Don’t Let These Misdemeanors Tarnish Your Reputation

Is it Illegal to Refuse to Obey a Police Officer?

In Virginia, it is a class 2 misdemeanor to refuse to obey or neglect a “conservator of the peace.” (See Section 18.2-464). This is not to say that a conservator can give arbitrary orders; for a criminal charge, the conservator must have given the order after observing a “breach of the peace.” Second, the order given must be to bring the perpetrator before the conservator. Thus, this law is actually very limited.  If you have questions regarding your case, call your Virginia Beach Criminal Lawyer for a local assessment. The law can be tricky, which is why you want a lawyer on your side; to ensure the prosecution proves all elements of the crime. For instance, in the above “conservator example,” if the scenario involved a sheriff or police officer, the statute at issue would be Section 18.2-463(3). Such details are often overlooked by people who attempt to represent themselves. But by understanding the case and the law as it applies to it, you and your local Virginia Beach Criminal Lawyer can obtain the most positive results.

Is it a Crime to Cross “Police Lines?”

Yes. In Virginia, if there is a barricade or police line clearly marked, a person without authorization may be found guilty of a class 3 misdemeanor. In addition, a person who remains within the parameters of an area that is a crime scene (or otherwise off limits to the public), they too may be guilty. (See Section 18.2-414.2. In Virginia, there is a somewhat odd statute, but it serves an important role. It is a class 1 misdemeanor to violate any guideline or declaration that is issued while a “declared electric energy emergency” is taking place. (See. Section 56-586.1)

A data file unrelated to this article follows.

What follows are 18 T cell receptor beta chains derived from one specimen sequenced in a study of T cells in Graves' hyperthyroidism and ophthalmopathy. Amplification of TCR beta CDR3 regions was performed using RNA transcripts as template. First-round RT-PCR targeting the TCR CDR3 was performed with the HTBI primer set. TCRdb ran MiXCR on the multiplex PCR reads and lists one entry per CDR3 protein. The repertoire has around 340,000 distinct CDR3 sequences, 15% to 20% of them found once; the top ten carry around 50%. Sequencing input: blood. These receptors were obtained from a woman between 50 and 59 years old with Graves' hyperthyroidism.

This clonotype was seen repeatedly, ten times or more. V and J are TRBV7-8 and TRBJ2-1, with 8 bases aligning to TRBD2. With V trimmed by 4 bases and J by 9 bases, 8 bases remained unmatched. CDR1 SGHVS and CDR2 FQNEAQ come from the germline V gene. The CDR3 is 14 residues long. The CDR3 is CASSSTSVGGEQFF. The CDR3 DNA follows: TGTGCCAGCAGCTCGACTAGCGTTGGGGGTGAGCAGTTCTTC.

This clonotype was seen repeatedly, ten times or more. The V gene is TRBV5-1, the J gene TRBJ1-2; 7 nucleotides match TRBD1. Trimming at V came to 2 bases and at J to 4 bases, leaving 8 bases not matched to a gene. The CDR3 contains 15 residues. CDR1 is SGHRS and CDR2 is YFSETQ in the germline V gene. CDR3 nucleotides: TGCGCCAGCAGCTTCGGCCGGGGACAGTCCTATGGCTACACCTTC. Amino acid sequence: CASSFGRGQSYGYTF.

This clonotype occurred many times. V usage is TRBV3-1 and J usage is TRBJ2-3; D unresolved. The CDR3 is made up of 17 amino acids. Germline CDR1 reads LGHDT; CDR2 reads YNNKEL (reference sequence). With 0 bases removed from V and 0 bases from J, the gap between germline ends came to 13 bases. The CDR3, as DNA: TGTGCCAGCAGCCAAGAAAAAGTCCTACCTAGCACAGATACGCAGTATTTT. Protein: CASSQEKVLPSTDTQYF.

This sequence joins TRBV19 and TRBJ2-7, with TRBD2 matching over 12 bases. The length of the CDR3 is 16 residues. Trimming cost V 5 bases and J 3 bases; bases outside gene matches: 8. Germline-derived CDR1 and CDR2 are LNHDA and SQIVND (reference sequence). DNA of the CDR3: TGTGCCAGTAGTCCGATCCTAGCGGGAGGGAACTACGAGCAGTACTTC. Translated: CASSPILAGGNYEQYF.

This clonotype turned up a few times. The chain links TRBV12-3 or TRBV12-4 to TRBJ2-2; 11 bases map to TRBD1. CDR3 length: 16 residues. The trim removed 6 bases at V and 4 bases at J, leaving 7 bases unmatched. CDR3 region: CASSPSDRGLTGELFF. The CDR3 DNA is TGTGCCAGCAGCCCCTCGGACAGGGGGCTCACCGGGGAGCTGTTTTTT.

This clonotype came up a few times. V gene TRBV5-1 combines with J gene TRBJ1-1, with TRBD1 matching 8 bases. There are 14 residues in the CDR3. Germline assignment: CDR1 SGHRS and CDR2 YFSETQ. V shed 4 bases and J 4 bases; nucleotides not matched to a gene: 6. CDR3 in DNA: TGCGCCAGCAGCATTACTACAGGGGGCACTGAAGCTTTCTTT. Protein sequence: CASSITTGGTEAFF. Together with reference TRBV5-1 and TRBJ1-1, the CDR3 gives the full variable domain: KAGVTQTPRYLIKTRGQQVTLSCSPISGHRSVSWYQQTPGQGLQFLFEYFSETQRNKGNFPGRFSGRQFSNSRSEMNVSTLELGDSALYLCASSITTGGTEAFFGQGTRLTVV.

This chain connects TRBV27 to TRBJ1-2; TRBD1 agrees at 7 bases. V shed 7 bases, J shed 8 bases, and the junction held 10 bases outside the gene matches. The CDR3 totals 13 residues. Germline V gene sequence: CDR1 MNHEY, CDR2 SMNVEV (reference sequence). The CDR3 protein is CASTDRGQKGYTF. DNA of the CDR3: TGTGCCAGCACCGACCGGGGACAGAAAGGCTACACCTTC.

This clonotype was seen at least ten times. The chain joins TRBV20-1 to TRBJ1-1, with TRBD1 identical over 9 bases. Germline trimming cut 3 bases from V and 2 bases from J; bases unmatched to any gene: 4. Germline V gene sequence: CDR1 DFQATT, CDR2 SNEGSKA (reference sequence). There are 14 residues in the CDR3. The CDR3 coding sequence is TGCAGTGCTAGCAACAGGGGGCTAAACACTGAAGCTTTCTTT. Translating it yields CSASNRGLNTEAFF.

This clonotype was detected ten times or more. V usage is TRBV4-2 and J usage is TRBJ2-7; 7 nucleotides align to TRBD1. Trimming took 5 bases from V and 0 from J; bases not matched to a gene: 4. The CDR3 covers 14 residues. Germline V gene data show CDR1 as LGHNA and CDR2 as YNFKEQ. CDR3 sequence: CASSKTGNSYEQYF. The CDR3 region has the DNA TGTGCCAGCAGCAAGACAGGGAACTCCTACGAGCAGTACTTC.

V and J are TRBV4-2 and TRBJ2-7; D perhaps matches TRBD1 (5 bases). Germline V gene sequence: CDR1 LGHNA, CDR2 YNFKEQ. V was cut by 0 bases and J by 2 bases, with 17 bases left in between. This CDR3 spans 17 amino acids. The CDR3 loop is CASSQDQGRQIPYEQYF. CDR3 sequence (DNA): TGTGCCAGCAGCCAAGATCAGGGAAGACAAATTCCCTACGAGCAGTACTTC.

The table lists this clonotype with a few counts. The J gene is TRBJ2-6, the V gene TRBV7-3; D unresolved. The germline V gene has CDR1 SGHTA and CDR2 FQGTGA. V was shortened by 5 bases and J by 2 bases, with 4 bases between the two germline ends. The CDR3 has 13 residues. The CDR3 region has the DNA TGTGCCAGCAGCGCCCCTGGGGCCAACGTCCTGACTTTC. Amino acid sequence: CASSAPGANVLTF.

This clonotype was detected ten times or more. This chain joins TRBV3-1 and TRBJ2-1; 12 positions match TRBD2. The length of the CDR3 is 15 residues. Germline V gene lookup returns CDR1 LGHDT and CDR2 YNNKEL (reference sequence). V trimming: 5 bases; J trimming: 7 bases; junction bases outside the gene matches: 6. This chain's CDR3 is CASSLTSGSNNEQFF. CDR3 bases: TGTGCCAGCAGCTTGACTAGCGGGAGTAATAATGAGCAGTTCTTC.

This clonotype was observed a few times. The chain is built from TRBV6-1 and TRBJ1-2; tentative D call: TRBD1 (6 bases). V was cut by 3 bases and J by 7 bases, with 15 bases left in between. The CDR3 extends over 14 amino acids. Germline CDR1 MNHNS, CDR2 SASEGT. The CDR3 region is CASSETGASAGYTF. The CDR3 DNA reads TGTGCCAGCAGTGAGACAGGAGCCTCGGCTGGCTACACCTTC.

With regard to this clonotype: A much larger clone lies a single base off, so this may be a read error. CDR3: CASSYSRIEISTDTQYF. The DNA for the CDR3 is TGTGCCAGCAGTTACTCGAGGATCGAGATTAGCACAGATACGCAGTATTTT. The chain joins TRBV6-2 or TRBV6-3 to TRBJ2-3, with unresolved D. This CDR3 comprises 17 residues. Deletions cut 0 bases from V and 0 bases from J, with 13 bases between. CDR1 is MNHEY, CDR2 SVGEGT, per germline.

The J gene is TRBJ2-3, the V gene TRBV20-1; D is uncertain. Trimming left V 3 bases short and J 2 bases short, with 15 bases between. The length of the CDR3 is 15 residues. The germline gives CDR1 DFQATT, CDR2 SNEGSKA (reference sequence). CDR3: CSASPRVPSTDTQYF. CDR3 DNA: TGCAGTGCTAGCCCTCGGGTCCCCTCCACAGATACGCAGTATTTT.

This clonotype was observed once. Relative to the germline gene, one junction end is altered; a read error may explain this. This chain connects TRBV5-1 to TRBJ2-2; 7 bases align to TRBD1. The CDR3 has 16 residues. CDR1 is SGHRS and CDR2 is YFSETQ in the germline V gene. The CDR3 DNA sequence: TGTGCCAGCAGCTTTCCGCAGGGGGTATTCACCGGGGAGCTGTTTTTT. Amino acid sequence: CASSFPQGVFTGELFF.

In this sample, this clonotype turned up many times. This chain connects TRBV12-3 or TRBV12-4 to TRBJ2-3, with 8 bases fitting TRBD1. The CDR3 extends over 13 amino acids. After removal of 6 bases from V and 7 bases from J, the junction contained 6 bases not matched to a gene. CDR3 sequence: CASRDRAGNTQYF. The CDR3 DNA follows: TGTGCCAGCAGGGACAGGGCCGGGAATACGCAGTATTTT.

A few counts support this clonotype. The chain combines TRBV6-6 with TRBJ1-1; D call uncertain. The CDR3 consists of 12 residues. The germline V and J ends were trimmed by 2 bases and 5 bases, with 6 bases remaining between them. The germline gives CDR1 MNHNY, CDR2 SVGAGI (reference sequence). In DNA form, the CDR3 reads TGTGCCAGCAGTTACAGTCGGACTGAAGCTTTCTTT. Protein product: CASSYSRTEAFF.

Is it a Crime to Hide Things from Police?

Resisting or obstructing the execution of a legal process is in fact a class 1 misdemeanor in Virginia. (Section 18.2-409). The term “legal process” may refer to many things. For example, if a sheriff is attempting to execute a levy on some property, and a person acts in concert with another to obstruct (or prevent) the seizure, those persons can be charged under this law. If you have been charged with obstruction or any other crime, your local Virginia Beach Criminal Lawyer may be willing to hear your side of the story at a consultation. Although crimes like obstruction, refusal to obey, and others may seem insignificant, they can carry with them hefty fines and other serious consequences. Thus, it is wise to have an experienced Virginia Beach Criminal Lawyer on your side.